How do you celebrate, or explore a new ingredient you are looking to use?  If your ingredient is a can of Bianco DiNapoli Organic Tomatoes you got your hands on, you don't need to look too much further than Tony Gemignani's Orginal Tomato Pie with Cheese.  I remembered this pizza and thought it would be the perfect platform for these tomatoes to shine.  I was on a tomato quest after all.  This pizza is simply a celebration of the tomato.  Tony's Pizzeria Napoletana even offers a limited number of pies per day be made with the Bianco DiNapoli tomatoes for an additional charge.  It's worth it!

Tony has a couple versions of this pizza: The Original Tomato Pie, Original Tomato Pie with Cheese, and Jersey's Original Tomato Pie. The basic concept is Tomato - hand crushed tomatoes spread on the dough.  It is finished with a little pinched italian sausage, fresh oregano, olive oil and sea salt.  The Jersey version uses sliced mozzarella and adds some parmigiano as well.  They all deliver tomatoes to you on a platter, or pizza crust.  Delicious!

I mention this in some of my other recipes from this day, but it is worth repeating.  My son was eating one of the pizzas I had been making that day.  For all of the pizzas I was making, I was only using these tomatoes hand crushed - nothing added.  He sat at the table as I made this pizza and out of nowhere he said, "Dad.  Great sauce!"  He had no idea what I was doing.  The sauce stood out that much. That's impressive.

You can see that for this pizza, I used a lot of sauce.  I wanted the tomatoes to melt into the cheese base, but not loose their juicy tomatoey-ness after baking in my oven for 8-10 minutes.  It came out just right.  Because the tomatoes were hand crushed, they still had some thickness, which was nice to bite into as they held their moisture.  You sort of got explosions of tomato flavor in every bite.  The sauce in this pizza - the way you lay it out and top it - becomes the key note of the whole thing.  With a little mozzarella underneath, you still get that cheese fix, which I think helps set the tomatoes up for your enjoyment even more.  And, with a little spicy italian sausage you have the perfect accent for enjoying the tomato pie.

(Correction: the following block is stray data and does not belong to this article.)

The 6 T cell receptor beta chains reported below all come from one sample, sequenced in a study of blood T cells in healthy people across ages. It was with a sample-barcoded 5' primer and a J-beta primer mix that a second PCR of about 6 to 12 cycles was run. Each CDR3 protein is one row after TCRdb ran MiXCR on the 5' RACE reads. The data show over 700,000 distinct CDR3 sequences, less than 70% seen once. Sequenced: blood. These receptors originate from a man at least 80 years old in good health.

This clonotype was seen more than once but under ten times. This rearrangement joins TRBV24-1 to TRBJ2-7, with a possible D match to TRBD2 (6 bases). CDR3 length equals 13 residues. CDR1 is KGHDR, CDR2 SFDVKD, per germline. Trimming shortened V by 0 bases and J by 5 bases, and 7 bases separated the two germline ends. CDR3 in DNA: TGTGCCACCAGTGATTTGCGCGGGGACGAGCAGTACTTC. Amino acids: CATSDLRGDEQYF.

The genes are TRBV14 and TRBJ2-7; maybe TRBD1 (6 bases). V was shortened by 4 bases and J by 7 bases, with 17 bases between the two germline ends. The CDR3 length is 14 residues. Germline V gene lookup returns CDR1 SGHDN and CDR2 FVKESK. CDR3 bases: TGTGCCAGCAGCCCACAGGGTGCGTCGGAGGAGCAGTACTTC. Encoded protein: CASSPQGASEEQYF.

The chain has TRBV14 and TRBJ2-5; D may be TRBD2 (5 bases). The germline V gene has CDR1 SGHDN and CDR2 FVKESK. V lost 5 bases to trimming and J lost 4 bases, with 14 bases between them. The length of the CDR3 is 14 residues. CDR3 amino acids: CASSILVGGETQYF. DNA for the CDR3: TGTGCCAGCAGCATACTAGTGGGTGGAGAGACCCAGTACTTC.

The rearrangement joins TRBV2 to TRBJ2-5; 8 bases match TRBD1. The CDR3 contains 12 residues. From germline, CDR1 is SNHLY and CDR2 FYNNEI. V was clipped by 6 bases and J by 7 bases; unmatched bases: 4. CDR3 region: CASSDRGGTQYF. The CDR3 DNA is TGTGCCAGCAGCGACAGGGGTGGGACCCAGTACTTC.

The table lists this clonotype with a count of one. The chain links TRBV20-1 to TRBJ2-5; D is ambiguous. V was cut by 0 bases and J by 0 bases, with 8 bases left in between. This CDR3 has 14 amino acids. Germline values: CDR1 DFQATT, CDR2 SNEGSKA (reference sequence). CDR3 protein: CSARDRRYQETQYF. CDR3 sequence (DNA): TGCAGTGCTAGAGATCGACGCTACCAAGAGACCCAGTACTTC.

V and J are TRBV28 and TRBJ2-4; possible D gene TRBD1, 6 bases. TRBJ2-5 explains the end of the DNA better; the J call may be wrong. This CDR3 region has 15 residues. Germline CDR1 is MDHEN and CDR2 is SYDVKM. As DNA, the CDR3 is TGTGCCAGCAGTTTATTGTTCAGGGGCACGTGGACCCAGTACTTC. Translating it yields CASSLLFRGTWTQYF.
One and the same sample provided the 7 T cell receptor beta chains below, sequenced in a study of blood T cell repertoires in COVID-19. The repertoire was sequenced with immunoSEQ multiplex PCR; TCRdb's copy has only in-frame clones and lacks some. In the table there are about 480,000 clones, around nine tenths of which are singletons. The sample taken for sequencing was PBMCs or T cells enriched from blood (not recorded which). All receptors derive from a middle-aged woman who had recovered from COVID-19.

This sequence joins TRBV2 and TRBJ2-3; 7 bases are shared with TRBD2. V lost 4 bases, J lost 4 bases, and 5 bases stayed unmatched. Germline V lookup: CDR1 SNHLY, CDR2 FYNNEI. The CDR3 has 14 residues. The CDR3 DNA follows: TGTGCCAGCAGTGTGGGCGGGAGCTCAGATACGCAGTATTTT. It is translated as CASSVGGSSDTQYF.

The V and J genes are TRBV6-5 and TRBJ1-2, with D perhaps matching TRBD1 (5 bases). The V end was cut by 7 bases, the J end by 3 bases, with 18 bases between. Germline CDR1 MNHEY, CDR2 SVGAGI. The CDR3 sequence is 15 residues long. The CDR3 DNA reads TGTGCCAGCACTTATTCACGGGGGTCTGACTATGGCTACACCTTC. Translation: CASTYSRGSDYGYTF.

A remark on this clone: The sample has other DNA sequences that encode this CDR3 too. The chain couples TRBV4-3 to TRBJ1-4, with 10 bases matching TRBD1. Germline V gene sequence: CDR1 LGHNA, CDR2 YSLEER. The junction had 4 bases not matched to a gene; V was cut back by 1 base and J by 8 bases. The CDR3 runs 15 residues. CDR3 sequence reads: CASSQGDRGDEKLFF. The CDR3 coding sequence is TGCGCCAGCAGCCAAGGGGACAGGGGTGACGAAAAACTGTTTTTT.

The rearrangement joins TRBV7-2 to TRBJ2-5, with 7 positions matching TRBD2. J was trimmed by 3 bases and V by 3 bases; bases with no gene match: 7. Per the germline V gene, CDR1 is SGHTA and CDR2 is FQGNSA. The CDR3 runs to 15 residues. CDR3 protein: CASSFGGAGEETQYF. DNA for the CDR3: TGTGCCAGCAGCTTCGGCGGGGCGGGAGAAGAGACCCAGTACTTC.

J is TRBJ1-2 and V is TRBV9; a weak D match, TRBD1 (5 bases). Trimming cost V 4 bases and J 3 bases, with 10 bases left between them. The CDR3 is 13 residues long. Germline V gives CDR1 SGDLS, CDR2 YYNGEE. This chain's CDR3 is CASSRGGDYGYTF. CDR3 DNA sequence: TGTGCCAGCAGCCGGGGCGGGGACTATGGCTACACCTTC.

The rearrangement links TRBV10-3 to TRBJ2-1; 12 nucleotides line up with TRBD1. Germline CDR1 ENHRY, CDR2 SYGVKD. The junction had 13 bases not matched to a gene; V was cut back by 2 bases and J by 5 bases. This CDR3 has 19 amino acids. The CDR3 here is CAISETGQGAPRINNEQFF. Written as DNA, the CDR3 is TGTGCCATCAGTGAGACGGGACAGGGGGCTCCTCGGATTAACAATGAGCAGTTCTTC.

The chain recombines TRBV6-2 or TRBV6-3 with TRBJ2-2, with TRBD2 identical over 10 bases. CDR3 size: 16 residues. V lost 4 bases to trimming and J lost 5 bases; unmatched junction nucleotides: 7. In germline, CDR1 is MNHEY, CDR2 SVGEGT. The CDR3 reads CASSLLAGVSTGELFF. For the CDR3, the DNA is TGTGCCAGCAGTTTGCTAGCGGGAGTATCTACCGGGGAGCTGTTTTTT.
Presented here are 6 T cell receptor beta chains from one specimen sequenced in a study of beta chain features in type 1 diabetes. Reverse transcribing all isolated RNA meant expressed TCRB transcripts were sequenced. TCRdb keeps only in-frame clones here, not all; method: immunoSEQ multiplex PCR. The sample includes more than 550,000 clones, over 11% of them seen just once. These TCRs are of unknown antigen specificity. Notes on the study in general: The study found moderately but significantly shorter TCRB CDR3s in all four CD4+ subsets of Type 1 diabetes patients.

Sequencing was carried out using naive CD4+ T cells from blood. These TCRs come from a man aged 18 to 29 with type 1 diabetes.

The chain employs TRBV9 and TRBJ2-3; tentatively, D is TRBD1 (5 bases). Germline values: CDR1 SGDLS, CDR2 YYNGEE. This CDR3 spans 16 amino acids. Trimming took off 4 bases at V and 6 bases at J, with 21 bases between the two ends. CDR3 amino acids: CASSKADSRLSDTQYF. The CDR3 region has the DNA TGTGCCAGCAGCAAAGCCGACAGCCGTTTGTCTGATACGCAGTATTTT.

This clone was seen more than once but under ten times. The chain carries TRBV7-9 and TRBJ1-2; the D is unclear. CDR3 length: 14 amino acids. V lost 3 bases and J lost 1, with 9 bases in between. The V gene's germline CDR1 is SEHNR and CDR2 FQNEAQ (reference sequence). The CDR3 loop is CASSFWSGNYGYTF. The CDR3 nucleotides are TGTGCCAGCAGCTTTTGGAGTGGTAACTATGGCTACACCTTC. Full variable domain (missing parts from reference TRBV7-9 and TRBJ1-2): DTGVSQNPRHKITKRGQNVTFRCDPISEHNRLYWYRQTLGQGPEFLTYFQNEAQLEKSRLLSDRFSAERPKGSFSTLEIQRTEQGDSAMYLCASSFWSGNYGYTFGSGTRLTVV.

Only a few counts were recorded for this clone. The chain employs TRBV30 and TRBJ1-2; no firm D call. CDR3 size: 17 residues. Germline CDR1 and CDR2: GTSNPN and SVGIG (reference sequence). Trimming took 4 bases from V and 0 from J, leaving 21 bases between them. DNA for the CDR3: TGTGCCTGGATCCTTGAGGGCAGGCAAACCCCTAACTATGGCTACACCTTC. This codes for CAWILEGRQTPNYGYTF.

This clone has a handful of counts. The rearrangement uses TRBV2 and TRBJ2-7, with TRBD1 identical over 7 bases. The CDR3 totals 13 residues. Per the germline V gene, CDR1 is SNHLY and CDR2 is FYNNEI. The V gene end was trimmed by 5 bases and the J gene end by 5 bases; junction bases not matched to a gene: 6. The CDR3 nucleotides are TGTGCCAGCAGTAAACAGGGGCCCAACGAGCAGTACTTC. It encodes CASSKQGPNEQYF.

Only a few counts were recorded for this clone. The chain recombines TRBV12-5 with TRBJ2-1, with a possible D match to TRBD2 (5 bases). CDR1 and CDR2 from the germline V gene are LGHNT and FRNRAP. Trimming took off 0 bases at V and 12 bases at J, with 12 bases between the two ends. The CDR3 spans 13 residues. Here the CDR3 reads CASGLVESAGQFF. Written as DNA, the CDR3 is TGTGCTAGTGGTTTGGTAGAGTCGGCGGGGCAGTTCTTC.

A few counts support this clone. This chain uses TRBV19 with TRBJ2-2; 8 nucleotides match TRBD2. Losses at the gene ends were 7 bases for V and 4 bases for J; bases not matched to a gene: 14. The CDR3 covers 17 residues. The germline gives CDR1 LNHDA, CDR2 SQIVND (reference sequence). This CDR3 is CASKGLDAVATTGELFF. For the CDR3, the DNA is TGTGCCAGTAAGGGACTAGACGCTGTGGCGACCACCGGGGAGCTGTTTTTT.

Tony Gemignani's Original Tomato Pie with Cheese:

Pizza Dough
*I was using a Central Mills Germania Flour Dough (any dough will work)
Grated Mozzarella
Bianco DiNapoli Organic Tomatoes
Pinched Italian Sausage
Fresh Oregano
Olive Oil
Sea Salt

Sprinkle a little mozzarella on the dough.
You don't want this pizza to be about the cheese.  It's there on the bottom layer for a reason.  It's performing a supporting role.

Add a good amount of your hand crushed tomatoes.
*Note:  I didn't add anything to the tomatoes, just some fingers and some squeezing.  You want enough tomatoes to make sure it stays moist after cooking for 8-10 minutes.

Pinched Italian Sausage
The pinching creates a thin piece of sausage that will fully cook in the oven.  Since I'm making this at home and my oven only hits 550 degrees, I saute my sausage first leaving it a little pink in the middle so it will finish in the oven.

I put a little oregano on prior to cooking the pizza and then more after - just so I could get a little cooked into the sauce and then some fresh leaves as a finishing accent after.

After snapping a few pictures, the pizza went into the oven.